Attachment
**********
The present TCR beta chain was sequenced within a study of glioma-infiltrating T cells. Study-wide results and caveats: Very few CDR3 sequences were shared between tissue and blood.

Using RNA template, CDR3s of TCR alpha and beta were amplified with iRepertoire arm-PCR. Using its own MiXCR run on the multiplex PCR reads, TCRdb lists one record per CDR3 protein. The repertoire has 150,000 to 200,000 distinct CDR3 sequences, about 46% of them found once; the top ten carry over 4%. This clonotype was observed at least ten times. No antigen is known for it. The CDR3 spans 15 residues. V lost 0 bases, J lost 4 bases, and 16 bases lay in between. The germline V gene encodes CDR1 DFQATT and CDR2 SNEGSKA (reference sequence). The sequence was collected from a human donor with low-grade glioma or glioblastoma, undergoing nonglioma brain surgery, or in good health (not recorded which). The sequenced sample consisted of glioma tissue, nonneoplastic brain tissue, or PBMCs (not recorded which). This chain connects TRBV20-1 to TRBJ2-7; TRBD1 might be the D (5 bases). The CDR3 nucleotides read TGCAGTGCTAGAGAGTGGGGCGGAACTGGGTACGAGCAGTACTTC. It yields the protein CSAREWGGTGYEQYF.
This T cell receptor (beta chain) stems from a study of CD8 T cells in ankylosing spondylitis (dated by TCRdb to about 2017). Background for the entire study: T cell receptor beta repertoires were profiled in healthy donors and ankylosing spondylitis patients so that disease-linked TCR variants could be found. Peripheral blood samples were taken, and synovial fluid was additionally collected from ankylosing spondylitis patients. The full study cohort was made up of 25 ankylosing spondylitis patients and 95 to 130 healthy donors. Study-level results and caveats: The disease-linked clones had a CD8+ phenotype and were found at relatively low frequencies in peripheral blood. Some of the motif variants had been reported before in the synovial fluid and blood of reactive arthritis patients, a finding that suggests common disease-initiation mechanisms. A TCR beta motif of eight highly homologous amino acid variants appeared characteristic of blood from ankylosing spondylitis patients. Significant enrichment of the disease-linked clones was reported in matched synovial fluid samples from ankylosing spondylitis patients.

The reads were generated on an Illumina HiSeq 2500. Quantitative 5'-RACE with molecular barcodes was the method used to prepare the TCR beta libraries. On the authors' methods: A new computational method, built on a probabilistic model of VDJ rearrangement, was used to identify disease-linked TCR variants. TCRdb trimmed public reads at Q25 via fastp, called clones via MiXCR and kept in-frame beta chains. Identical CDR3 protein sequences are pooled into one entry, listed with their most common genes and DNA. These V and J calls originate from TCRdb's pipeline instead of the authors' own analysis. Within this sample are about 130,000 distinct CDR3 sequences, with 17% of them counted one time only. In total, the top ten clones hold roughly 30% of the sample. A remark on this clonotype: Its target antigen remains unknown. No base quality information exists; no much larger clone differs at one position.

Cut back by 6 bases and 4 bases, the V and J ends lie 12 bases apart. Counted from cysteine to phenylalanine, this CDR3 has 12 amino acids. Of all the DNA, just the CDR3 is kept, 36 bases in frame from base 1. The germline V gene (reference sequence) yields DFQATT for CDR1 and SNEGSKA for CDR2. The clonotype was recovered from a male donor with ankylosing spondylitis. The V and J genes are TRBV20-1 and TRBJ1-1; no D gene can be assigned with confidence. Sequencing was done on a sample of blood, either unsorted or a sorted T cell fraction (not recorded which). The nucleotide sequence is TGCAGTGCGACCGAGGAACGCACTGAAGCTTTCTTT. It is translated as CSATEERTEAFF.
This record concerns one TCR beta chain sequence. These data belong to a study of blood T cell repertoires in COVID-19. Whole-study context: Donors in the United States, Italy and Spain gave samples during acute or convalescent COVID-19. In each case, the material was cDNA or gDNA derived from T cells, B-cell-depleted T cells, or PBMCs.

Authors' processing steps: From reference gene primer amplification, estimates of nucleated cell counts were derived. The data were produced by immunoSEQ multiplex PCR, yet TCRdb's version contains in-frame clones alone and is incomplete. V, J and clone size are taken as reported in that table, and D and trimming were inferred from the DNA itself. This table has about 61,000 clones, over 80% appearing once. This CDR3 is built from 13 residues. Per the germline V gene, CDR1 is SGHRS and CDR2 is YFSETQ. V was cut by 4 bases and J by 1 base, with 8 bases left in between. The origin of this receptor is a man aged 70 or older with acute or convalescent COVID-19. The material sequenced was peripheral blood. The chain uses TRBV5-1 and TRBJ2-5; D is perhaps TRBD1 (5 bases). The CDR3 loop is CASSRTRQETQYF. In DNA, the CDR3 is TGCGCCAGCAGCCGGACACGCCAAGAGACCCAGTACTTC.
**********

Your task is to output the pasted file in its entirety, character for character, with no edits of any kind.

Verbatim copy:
The present TCR beta chain was sequenced within a study of glioma-infiltrating T cells. Study-wide results and caveats: Very few CDR3 sequences were shared between tissue and blood.

Using RNA template, CDR3s of TCR alpha and beta were amplified with iRepertoire arm-PCR. Using its own MiXCR run on the multiplex PCR reads, TCRdb lists one record per CDR3 protein. The repertoire has 150,000 to 200,000 distinct CDR3 sequences, about 46% of them found once; the top ten carry over 4%. This clonotype was observed at least ten times. No antigen is known for it. The CDR3 spans 15 residues. V lost 0 bases, J lost 4 bases, and 16 bases lay in between. The germline V gene encodes CDR1 DFQATT and CDR2 SNEGSKA (reference sequence). The sequence was collected from a human donor with low-grade glioma or glioblastoma, undergoing nonglioma brain surgery, or in good health (not recorded which). The sequenced sample consisted of glioma tissue, nonneoplastic brain tissue, or PBMCs (not recorded which). This chain connects TRBV20-1 to TRBJ2-7; TRBD1 might be the D (5 bases). The CDR3 nucleotides read TGCAGTGCTAGAGAGTGGGGCGGAACTGGGTACGAGCAGTACTTC. It yields the protein CSAREWGGTGYEQYF.
This T cell receptor (beta chain) stems from a study of CD8 T cells in ankylosing spondylitis (dated by TCRdb to about 2017). Background for the entire study: T cell receptor beta repertoires were profiled in healthy donors and ankylosing spondylitis patients so that disease-linked TCR variants could be found. Peripheral blood samples were taken, and synovial fluid was additionally collected from ankylosing spondylitis patients. The full study cohort was made up of 25 ankylosing spondylitis patients and 95 to 130 healthy donors. Study-level results and caveats: The disease-linked clones had a CD8+ phenotype and were found at relatively low frequencies in peripheral blood. Some of the motif variants had been reported before in the synovial fluid and blood of reactive arthritis patients, a finding that suggests common disease-initiation mechanisms. A TCR beta motif of eight highly homologous amino acid variants appeared characteristic of blood from ankylosing spondylitis patients. Significant enrichment of the disease-linked clones was reported in matched synovial fluid samples from ankylosing spondylitis patients.

The reads were generated on an Illumina HiSeq 2500. Quantitative 5'-RACE with molecular barcodes was the method used to prepare the TCR beta libraries. On the authors' methods: A new computational method, built on a probabilistic model of VDJ rearrangement, was used to identify disease-linked TCR variants. TCRdb trimmed public reads at Q25 via fastp, called clones via MiXCR and kept in-frame beta chains. Identical CDR3 protein sequences are pooled into one entry, listed with their most common genes and DNA. These V and J calls originate from TCRdb's pipeline instead of the authors' own analysis. Within this sample are about 130,000 distinct CDR3 sequences, with 17% of them counted one time only. In total, the top ten clones hold roughly 30% of the sample. A remark on this clonotype: Its target antigen remains unknown. No base quality information exists; no much larger clone differs at one position.

Cut back by 6 bases and 4 bases, the V and J ends lie 12 bases apart. Counted from cysteine to phenylalanine, this CDR3 has 12 amino acids. Of all the DNA, just the CDR3 is kept, 36 bases in frame from base 1. The germline V gene (reference sequence) yields DFQATT for CDR1 and SNEGSKA for CDR2. The clonotype was recovered from a male donor with ankylosing spondylitis. The V and J genes are TRBV20-1 and TRBJ1-1; no D gene can be assigned with confidence. Sequencing was done on a sample of blood, either unsorted or a sorted T cell fraction (not recorded which). The nucleotide sequence is TGCAGTGCGACCGAGGAACGCACTGAAGCTTTCTTT. It is translated as CSATEERTEAFF.
This record concerns one TCR beta chain sequence. These data belong to a study of blood T cell repertoires in COVID-19. Whole-study context: Donors in the United States, Italy and Spain gave samples during acute or convalescent COVID-19. In each case, the material was cDNA or gDNA derived from T cells, B-cell-depleted T cells, or PBMCs.

Authors' processing steps: From reference gene primer amplification, estimates of nucleated cell counts were derived. The data were produced by immunoSEQ multiplex PCR, yet TCRdb's version contains in-frame clones alone and is incomplete. V, J and clone size are taken as reported in that table, and D and trimming were inferred from the DNA itself. This table has about 61,000 clones, over 80% appearing once. This CDR3 is built from 13 residues. Per the germline V gene, CDR1 is SGHRS and CDR2 is YFSETQ. V was cut by 4 bases and J by 1 base, with 8 bases left in between. The origin of this receptor is a man aged 70 or older with acute or convalescent COVID-19. The material sequenced was peripheral blood. The chain uses TRBV5-1 and TRBJ2-5; D is perhaps TRBD1 (5 bases). The CDR3 loop is CASSRTRQETQYF. In DNA, the CDR3 is TGCGCCAGCAGCCGGACACGCCAAGAGACCCAGTACTTC.